Several of them had legs or arms in casts. One woman was heavily bandaged about the head. Another injured woman was pregnant. She was accompanied by her husband, and four-year-old daughter.  One injured man was in his bare feet.

Injured but safe. Photo: News Displaying her bandaged hands, Lena Scianimanico is held by her husband John on the right. Photo: UP  Father & Daughter. Man and wife walking. Photo: Courtesy of Rafael Zuazo Family reunion pier 88. Photo: Stanziola

A Roosevelt Hospital ambulance took an entire family to the hospital: Giuseppe Napoli, his wife Rosa, and their daughter Angela,4. Giuseppe and Angela were not injured but Rosa was expecting a baby and she  was suffering from shock. They would not leave her.

Many of the first survivors were Italian immigrants seeing this country for the first time. Their faces showed stark fear as they stepped on the foreign soil they hope some day to call home. Unable to speak English, they gestured wildly trying to give police and first aid units personal information so desperately needed. But the Red Cross solved this by having on hand a delegation of Italian-speaking aids.

Red Cross, Salvation Army and other welfare groups started the almost impossible task of locating missing relatives and outfitting those left virtually without clothes.

Nicandro Caranci came here to live with a brother he has never seen. He planned to find him among the throng on a New York pier by the simple expedient of shouting the family name at the top of his lungs. But he came down the gangplank of the Ile de France to a wild, noisy scene of shipwrecked survivors instead of home coming passengers, and his simple plan failed. Italian speaking officials turned him over to the Traveler's Aid Society. Miss Eileen Sweeney checked Nicandro in a room at the Roosevelt Hotel and began a long distance hunt for Nicandro's brother. Speaking no Italian and only armed with a  name and address she called three states before finding Antonio Caranci who then came to pick his brother up.

"My son, he's where?" an Italian woman asked a pier official. She was quickly turned over to one of several Italian speaking police officers called in to ease the language barrier. Margherita Prata had no idea where her son was. They were separated when she gave Enrico to a priest on the Andrea Doria but could not keep up with them while fighting the crowds on the deck. 
His name was not on any of the lists that were available and it took a frantic search by a news paper reporter to find him on a list of Stockholm survivors. It appeared that Enrico's name was left off an earlier list.

Among survivors who had managed to stay together during the rescue were John Dazzo and his bride Carmella. Laughter and tears blended as they told how their wedding trip to a home in the US had been a nightmare but "we thank God we're here at last".

Mrs. Anna Coppola arrived on the Ile de France with her sons, Francesco and Fillipo. Her infant son Luigi was missing, the child was placed in another lifeboat when they left the Andrea Doria.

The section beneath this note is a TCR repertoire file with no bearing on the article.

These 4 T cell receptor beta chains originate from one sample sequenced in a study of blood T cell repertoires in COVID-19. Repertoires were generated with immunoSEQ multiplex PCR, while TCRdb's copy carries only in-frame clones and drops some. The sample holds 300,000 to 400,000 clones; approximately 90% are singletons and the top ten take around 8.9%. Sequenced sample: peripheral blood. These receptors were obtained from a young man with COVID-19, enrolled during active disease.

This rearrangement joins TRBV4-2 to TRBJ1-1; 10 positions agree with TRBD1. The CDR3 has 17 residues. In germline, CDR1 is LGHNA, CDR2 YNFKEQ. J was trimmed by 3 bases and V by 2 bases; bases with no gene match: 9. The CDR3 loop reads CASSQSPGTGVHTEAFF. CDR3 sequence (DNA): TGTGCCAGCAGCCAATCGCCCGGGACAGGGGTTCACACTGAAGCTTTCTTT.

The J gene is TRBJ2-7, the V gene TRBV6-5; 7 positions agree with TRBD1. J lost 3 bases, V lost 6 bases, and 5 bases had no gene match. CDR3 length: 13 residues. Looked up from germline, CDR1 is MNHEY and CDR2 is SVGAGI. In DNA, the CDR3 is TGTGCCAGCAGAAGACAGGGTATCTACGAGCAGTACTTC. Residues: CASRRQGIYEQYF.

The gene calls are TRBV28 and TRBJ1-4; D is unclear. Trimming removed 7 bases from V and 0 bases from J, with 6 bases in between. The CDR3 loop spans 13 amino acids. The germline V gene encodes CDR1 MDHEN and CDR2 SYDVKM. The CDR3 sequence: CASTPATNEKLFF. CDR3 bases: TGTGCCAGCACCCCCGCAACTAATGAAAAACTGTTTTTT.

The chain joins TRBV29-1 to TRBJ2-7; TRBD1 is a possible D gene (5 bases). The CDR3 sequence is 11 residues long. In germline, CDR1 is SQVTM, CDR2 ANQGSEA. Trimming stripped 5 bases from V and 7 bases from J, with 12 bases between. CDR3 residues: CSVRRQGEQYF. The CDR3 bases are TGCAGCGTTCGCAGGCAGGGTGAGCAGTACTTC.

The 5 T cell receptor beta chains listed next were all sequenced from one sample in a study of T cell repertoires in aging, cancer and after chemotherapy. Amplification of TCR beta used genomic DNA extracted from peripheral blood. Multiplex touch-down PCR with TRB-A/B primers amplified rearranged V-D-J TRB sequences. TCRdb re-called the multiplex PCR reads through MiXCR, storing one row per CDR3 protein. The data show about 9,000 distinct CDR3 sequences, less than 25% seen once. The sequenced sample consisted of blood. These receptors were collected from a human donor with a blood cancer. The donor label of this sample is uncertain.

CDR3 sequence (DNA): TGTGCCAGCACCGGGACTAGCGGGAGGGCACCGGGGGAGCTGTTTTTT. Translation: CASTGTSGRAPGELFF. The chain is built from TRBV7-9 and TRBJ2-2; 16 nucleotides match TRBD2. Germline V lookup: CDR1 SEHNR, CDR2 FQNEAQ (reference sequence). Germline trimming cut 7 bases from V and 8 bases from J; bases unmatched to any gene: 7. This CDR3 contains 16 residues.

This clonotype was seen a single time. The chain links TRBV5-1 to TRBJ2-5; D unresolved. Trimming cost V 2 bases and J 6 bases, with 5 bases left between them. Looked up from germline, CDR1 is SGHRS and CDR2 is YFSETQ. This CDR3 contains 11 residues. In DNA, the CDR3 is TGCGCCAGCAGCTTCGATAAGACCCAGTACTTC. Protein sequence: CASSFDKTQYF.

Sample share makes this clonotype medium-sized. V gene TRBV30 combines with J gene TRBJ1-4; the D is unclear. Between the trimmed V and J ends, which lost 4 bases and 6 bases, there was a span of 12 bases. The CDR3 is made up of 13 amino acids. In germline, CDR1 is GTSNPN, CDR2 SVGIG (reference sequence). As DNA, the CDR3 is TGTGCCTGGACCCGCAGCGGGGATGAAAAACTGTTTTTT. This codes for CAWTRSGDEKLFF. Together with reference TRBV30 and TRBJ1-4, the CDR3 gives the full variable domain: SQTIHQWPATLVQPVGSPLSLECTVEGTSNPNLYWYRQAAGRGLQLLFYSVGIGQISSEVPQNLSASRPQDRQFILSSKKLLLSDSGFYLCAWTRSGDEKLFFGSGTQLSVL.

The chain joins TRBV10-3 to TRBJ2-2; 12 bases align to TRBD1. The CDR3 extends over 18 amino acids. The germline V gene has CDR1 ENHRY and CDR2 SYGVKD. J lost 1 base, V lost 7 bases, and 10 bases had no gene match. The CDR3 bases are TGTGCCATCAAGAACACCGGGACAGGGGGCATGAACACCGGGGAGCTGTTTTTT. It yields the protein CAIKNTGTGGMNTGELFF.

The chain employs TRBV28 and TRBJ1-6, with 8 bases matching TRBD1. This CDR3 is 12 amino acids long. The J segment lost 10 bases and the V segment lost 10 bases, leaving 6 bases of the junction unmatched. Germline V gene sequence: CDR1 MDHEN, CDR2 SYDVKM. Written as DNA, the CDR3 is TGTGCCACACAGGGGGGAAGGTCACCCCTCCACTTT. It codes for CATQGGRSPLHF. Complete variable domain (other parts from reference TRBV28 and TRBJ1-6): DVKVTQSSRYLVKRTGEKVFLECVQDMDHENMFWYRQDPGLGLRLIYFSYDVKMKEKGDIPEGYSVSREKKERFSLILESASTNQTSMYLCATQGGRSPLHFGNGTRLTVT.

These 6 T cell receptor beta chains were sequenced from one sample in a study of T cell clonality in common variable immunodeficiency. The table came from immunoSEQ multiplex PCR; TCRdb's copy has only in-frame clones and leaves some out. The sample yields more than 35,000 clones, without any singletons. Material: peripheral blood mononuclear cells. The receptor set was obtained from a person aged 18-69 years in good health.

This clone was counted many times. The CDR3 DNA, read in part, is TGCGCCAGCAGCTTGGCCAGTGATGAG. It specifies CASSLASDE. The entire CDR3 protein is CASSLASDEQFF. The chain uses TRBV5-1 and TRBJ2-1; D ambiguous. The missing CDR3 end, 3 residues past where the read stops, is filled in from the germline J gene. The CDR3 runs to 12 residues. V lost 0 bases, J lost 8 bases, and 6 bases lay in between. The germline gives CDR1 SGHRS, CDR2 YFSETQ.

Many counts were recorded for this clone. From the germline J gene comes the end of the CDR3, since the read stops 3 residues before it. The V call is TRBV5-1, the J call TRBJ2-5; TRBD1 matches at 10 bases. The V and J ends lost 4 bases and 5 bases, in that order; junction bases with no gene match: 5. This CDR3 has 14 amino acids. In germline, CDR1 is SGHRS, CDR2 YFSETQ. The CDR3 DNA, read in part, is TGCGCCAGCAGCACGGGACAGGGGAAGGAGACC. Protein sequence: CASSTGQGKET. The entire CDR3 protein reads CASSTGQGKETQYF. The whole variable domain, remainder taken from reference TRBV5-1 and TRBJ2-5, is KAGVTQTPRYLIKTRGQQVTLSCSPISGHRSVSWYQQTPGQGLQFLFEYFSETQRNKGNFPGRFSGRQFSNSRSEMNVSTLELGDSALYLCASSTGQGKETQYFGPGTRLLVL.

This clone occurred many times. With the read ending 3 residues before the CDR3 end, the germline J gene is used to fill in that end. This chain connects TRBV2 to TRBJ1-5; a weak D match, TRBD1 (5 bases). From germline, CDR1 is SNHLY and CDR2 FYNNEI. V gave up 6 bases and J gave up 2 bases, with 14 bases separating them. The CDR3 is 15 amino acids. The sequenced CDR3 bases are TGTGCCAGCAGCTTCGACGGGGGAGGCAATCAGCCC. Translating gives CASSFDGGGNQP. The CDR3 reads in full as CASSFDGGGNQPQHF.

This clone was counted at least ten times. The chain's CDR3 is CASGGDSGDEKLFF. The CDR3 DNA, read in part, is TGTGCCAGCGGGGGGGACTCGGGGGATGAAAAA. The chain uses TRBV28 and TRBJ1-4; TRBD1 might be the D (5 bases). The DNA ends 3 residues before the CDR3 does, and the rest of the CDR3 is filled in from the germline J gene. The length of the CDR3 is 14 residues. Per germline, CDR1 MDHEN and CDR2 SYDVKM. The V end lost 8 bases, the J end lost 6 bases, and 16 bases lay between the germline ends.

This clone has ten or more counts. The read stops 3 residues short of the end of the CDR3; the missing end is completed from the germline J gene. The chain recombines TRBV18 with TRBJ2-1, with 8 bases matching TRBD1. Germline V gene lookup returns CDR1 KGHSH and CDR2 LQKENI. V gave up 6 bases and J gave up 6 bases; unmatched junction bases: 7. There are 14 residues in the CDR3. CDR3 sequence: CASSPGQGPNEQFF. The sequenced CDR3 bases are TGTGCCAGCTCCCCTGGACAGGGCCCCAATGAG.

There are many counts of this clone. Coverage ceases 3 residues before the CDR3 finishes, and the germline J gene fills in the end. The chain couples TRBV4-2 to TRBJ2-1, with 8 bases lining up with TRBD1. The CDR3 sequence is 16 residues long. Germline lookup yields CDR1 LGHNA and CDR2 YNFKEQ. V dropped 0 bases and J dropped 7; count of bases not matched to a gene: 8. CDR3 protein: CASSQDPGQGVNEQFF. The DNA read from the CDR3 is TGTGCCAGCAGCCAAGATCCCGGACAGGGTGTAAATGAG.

One of the largest families to arrive was Mr. and Mrs. Ellis D. Hill and their five children including their 2 month old twins.

The Paladino family was sick with worry, they did not find their four year old daughter Maria on the Ile de France and now they were in New York. They were advised to go to Pier 84 where the Cape Ann would arrive at 7:30pm. 

Dr. Thure Peterson reported the death of Camille Cianfarra and his two children and then sadly added that his own wife was crushed in the wreckage, died in his arms and went down with the ship.

Many survivors departed with friends they had made while facing death together, friends they will have for life. 

New York City Mayor Wagner greets Philadelphia's Mayor Richard Dilworth and his wife at Pier 88

Maurice Couve de Murville, French Ambassador in Washington, sent a message of congratulations to the Ile de France. Captain de Beaudean read the message to the reporters in his cabin. "I ask you to accept for yourself and transmit to the officers and crew of the Ile de France my sincere congratulations for the magnificent part taken in the rescue of the victims of the collision between the Andrea Doria and Stockholm. Because of your ship, the French flag is once more at the place of honor through an action which shows the solidarity and courage of our mariners."
The captain added that the rescue was made possible by the discipline and bravery of a well trained crew. "I am very satisfied with our boys, and with the one hundred and sixty of them that manned the boats.

The Ile de France cast off her lines at 8:10 p.m. and slowly backed out into the river. Her prow swung around and once again she headed for Europe. Her part in the rescue would delay her arrival in Le Havre by at least twenty-four hours. In the words of Captain de Beaudean, "What's that compared to lives."

Cape Ann

The freighter Cape Ann arrives at Pier 84

 

Three Italian children, separated from their parents in the sinking, arrived on the Cape Ann in custody of crewmembers.
The youngest, Maria Paladino, 3, was accompanied by Antonio Regina, 17, who told customs officers he had saved her from the sinking liner. Regina related that when the ship was abandoned, he found little Maria but could not locate her parents before he was ordered into a lifeboat. He said he did not know her father's Christian name and had become acquainted with them only on the ship.